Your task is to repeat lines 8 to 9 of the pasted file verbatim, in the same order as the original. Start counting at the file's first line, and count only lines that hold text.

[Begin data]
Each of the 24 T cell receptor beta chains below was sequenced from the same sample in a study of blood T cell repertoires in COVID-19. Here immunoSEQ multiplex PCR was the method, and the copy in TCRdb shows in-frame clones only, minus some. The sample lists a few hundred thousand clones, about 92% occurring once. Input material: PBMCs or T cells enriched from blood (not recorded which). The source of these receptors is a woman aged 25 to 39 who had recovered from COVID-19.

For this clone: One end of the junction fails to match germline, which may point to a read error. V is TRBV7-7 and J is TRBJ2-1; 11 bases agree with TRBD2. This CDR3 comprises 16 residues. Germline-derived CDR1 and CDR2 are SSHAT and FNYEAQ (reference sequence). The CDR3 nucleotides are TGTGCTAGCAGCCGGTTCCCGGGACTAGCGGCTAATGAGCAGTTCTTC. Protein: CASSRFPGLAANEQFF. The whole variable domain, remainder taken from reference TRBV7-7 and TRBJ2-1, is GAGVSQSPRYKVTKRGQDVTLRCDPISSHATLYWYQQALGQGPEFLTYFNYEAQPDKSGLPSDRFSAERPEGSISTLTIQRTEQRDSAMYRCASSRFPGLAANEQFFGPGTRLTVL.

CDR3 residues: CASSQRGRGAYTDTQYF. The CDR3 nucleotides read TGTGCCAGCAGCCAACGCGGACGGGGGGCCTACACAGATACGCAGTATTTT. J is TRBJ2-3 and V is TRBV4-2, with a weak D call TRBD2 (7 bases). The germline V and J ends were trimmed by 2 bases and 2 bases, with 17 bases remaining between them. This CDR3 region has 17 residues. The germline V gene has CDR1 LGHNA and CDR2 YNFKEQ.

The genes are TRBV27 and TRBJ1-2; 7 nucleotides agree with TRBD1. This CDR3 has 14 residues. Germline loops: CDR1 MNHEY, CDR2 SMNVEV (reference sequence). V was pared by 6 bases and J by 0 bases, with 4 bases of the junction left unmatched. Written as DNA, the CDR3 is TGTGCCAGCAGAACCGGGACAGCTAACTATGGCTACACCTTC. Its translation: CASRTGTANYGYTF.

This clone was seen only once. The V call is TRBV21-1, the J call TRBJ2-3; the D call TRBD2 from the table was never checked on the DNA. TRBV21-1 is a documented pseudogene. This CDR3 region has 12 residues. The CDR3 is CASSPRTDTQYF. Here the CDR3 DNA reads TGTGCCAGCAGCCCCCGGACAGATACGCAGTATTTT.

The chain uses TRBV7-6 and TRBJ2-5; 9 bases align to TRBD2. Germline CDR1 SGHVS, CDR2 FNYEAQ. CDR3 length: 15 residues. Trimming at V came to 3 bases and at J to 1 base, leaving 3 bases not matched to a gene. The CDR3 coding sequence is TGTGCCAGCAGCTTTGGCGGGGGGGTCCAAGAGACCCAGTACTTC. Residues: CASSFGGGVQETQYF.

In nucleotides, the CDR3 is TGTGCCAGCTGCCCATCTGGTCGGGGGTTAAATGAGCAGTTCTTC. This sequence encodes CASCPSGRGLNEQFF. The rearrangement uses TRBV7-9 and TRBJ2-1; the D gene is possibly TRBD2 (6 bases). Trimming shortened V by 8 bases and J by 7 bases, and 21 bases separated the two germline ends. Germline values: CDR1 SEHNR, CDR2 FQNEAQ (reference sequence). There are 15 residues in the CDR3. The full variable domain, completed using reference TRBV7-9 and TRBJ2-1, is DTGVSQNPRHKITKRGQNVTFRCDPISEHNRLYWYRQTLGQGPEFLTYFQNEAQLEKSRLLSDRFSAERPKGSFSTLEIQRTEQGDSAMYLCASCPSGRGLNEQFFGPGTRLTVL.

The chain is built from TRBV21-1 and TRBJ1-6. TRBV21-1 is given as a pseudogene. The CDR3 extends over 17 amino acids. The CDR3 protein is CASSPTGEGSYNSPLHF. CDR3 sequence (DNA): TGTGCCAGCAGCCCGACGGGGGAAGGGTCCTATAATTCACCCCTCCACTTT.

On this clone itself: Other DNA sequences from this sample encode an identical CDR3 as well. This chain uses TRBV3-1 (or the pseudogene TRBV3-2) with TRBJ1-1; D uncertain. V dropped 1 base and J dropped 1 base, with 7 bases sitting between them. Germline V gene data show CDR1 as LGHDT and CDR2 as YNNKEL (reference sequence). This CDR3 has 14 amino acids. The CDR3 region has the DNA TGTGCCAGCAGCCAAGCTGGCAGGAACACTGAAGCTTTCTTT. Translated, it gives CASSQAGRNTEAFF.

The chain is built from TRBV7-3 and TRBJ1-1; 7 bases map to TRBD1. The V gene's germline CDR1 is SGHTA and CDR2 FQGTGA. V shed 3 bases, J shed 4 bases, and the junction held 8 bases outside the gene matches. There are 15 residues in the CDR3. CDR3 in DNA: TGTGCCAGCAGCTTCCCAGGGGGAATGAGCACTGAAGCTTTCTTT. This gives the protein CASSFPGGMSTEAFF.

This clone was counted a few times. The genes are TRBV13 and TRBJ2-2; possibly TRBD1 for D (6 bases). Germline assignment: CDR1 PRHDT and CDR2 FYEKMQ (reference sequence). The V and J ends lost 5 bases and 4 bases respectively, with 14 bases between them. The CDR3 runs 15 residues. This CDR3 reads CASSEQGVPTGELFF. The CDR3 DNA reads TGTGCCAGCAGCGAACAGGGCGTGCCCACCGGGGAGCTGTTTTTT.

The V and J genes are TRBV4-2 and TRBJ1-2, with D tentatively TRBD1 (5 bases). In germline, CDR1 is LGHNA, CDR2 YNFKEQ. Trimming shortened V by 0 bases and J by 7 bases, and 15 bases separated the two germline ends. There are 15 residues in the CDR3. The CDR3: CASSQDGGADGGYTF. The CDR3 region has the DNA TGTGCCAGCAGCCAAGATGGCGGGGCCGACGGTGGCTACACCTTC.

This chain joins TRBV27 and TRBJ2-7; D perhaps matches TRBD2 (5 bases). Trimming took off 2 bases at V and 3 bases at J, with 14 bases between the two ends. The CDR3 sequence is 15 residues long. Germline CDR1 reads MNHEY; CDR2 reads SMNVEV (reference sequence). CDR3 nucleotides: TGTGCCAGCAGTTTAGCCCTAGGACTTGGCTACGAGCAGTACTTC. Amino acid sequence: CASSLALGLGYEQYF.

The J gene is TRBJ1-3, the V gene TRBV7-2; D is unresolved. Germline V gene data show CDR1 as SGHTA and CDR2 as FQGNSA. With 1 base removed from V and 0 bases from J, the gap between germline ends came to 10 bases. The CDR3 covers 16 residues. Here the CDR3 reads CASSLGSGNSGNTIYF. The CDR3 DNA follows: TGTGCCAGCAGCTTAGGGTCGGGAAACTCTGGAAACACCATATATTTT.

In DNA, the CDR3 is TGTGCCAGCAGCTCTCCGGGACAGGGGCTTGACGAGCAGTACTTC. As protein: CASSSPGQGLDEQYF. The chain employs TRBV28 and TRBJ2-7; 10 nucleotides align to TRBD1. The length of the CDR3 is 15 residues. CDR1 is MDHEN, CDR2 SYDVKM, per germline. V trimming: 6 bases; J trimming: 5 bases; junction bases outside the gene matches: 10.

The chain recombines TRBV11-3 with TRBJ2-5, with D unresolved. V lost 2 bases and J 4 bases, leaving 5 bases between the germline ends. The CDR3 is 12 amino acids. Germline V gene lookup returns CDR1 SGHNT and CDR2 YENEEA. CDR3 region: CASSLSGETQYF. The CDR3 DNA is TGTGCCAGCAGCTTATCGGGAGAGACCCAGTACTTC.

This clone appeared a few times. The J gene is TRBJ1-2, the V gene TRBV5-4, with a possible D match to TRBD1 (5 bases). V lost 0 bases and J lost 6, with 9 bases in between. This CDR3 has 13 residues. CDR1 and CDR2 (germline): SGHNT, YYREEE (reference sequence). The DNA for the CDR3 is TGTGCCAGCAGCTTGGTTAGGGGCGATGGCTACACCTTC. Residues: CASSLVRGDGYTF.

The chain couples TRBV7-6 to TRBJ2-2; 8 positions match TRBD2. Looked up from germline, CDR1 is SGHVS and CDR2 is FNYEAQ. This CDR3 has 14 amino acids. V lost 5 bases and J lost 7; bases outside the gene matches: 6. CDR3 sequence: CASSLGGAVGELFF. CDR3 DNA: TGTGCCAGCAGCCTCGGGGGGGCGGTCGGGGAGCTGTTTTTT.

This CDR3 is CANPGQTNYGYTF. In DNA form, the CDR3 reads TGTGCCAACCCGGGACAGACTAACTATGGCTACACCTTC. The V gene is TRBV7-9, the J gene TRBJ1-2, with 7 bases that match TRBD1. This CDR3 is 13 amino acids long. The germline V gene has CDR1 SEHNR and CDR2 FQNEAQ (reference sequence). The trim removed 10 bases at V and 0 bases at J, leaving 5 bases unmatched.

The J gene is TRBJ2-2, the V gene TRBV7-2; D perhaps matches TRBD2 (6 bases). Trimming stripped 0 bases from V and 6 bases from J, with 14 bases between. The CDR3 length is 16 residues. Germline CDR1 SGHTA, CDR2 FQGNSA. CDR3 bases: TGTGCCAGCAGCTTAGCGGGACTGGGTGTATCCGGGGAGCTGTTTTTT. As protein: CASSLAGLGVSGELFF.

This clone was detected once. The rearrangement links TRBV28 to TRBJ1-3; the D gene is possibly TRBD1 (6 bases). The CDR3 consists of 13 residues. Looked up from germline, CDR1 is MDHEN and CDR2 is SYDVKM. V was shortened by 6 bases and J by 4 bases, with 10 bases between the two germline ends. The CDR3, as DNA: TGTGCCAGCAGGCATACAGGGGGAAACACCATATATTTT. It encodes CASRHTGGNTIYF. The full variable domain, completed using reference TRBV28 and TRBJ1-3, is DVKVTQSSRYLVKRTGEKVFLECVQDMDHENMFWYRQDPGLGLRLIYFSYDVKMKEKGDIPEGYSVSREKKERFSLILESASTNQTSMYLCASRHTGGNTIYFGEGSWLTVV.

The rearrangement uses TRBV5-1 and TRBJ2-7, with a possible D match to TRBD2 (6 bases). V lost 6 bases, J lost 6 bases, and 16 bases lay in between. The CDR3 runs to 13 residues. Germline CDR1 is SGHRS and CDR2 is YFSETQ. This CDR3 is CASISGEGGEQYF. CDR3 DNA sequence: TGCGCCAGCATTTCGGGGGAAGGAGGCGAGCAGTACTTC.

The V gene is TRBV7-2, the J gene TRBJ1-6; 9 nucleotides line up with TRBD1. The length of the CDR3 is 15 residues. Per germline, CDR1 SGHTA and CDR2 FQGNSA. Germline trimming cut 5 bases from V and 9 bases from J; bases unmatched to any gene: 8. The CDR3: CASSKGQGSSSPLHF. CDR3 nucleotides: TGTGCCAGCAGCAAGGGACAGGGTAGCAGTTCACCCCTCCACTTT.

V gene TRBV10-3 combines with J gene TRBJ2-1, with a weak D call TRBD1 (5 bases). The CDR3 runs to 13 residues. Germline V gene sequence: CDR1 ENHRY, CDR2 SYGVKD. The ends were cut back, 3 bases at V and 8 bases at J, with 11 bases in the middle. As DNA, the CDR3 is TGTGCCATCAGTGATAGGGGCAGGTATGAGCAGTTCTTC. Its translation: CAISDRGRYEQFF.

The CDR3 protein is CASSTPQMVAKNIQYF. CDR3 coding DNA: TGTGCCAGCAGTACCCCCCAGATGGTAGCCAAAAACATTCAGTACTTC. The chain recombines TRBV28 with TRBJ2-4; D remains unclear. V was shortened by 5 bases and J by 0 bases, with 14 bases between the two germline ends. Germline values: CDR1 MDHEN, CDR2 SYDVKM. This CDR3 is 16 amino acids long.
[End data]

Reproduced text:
The chain is built from TRBV21-1 and TRBJ1-6. TRBV21-1 is given as a pseudogene. The CDR3 extends over 17 amino acids. The CDR3 protein is CASSPTGEGSYNSPLHF. CDR3 sequence (DNA): TGTGCCAGCAGCCCGACGGGGGAAGGGTCCTATAATTCACCCCTCCACTTT.

On this clone itself: Other DNA sequences from this sample encode an identical CDR3 as well. This chain uses TRBV3-1 (or the pseudogene TRBV3-2) with TRBJ1-1; D uncertain. V dropped 1 base and J dropped 1 base, with 7 bases sitting between them. Germline V gene data show CDR1 as LGHDT and CDR2 as YNNKEL (reference sequence). This CDR3 has 14 amino acids. The CDR3 region has the DNA TGTGCCAGCAGCCAAGCTGGCAGGAACACTGAAGCTTTCTTT. Translated, it gives CASSQAGRNTEAFF.